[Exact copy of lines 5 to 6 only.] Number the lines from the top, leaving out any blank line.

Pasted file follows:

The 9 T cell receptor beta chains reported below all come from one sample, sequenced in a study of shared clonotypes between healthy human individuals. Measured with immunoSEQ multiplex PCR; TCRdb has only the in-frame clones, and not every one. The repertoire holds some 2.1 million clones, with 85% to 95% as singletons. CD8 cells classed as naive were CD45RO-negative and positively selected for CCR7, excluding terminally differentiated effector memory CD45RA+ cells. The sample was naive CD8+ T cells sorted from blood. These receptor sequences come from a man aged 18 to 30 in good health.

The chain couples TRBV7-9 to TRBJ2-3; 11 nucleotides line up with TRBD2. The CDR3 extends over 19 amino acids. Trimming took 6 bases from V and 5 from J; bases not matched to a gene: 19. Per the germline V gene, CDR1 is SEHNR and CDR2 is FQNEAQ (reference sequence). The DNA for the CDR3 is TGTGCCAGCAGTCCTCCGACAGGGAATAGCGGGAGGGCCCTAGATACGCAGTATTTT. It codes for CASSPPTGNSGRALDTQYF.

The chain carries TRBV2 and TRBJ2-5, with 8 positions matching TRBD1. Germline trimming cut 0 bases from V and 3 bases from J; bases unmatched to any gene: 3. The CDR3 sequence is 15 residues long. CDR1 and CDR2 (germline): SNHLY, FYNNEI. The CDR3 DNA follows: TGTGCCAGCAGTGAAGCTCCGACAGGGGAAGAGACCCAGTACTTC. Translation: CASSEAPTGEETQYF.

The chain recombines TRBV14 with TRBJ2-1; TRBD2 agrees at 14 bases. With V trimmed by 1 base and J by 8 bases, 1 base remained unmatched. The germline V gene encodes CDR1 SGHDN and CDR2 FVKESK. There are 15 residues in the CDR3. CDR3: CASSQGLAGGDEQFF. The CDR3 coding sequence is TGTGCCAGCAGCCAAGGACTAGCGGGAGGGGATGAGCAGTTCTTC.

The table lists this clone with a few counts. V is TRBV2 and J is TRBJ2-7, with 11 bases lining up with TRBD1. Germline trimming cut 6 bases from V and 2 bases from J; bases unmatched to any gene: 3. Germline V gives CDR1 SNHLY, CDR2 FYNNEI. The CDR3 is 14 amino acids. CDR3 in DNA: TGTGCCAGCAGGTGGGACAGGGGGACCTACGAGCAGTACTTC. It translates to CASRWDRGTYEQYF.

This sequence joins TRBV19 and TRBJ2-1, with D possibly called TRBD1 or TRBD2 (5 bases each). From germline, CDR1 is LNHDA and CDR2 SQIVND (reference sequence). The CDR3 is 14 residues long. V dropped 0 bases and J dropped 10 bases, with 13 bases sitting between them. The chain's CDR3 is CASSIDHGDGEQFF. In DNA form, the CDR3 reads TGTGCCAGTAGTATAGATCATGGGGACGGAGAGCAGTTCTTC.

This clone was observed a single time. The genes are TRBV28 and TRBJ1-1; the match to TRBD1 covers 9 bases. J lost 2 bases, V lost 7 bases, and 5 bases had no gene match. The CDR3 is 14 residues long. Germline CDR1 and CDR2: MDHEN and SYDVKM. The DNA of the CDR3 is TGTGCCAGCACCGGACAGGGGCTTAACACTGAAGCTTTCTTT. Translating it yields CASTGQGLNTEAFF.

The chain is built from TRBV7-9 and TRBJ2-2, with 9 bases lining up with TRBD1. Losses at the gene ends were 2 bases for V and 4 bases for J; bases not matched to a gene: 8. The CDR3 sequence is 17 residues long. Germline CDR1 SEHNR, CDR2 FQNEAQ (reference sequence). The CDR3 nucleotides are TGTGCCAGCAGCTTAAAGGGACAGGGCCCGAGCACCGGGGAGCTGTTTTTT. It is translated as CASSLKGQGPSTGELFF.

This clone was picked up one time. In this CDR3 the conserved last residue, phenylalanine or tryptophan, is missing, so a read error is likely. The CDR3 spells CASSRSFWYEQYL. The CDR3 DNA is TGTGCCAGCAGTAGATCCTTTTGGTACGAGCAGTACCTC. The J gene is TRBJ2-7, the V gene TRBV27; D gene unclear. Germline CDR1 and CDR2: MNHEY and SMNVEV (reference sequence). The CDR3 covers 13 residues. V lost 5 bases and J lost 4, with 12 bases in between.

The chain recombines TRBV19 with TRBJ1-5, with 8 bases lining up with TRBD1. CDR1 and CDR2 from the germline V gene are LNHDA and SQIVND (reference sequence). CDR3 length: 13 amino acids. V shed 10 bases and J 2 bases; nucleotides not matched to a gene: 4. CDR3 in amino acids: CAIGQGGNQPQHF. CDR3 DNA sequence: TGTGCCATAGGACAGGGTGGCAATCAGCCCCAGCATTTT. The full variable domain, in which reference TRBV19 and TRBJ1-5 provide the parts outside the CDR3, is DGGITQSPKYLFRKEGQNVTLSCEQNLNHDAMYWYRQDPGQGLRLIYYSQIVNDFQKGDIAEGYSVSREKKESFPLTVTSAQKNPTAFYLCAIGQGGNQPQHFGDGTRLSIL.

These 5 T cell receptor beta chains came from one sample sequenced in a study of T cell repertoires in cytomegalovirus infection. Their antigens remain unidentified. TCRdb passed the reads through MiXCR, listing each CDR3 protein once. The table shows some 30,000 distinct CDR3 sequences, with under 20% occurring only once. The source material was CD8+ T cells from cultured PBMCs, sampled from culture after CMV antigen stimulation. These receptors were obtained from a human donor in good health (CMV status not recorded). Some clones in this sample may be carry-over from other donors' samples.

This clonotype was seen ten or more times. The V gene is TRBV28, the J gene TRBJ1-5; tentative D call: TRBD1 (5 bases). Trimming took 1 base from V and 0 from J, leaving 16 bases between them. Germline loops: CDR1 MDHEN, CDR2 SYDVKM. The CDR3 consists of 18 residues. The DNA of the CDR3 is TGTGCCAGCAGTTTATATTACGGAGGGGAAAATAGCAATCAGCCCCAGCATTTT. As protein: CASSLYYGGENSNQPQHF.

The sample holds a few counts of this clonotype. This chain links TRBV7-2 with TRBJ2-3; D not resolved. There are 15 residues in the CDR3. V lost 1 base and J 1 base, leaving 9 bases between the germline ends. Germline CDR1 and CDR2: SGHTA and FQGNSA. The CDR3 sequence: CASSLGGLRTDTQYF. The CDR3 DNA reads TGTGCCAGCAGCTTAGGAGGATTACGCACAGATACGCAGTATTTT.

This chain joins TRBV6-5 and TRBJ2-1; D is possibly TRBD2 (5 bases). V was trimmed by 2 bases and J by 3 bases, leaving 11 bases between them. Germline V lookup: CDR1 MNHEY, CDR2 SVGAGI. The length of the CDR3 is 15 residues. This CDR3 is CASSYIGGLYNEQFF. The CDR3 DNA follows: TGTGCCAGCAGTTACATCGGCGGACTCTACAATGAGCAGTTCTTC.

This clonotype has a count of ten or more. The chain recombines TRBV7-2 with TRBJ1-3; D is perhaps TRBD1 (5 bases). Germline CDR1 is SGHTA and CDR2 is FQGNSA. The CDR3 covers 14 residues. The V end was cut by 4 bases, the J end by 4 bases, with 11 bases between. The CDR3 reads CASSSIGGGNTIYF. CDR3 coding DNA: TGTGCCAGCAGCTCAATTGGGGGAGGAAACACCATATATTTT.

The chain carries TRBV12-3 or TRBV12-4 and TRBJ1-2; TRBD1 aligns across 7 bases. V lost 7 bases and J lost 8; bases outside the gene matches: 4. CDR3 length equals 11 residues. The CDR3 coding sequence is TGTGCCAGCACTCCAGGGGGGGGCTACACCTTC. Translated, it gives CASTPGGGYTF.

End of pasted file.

The table lists this clone with a few counts. V is TRBV2 and J is TRBJ2-7, with 11 bases lining up with TRBD1. Germline trimming cut 6 bases from V and 2 bases from J; bases unmatched to any gene: 3. Germline V gives CDR1 SNHLY, CDR2 FYNNEI. The CDR3 is 14 amino acids. CDR3 in DNA: TGTGCCAGCAGGTGGGACAGGGGGACCTACGAGCAGTACTTC. It translates to CASRWDRGTYEQYF.

This sequence joins TRBV19 and TRBJ2-1, with D possibly called TRBD1 or TRBD2 (5 bases each). From germline, CDR1 is LNHDA and CDR2 SQIVND (reference sequence). The CDR3 is 14 residues long. V dropped 0 bases and J dropped 10 bases, with 13 bases sitting between them. The chain's CDR3 is CASSIDHGDGEQFF. In DNA form, the CDR3 reads TGTGCCAGTAGTATAGATCATGGGGACGGAGAGCAGTTCTTC.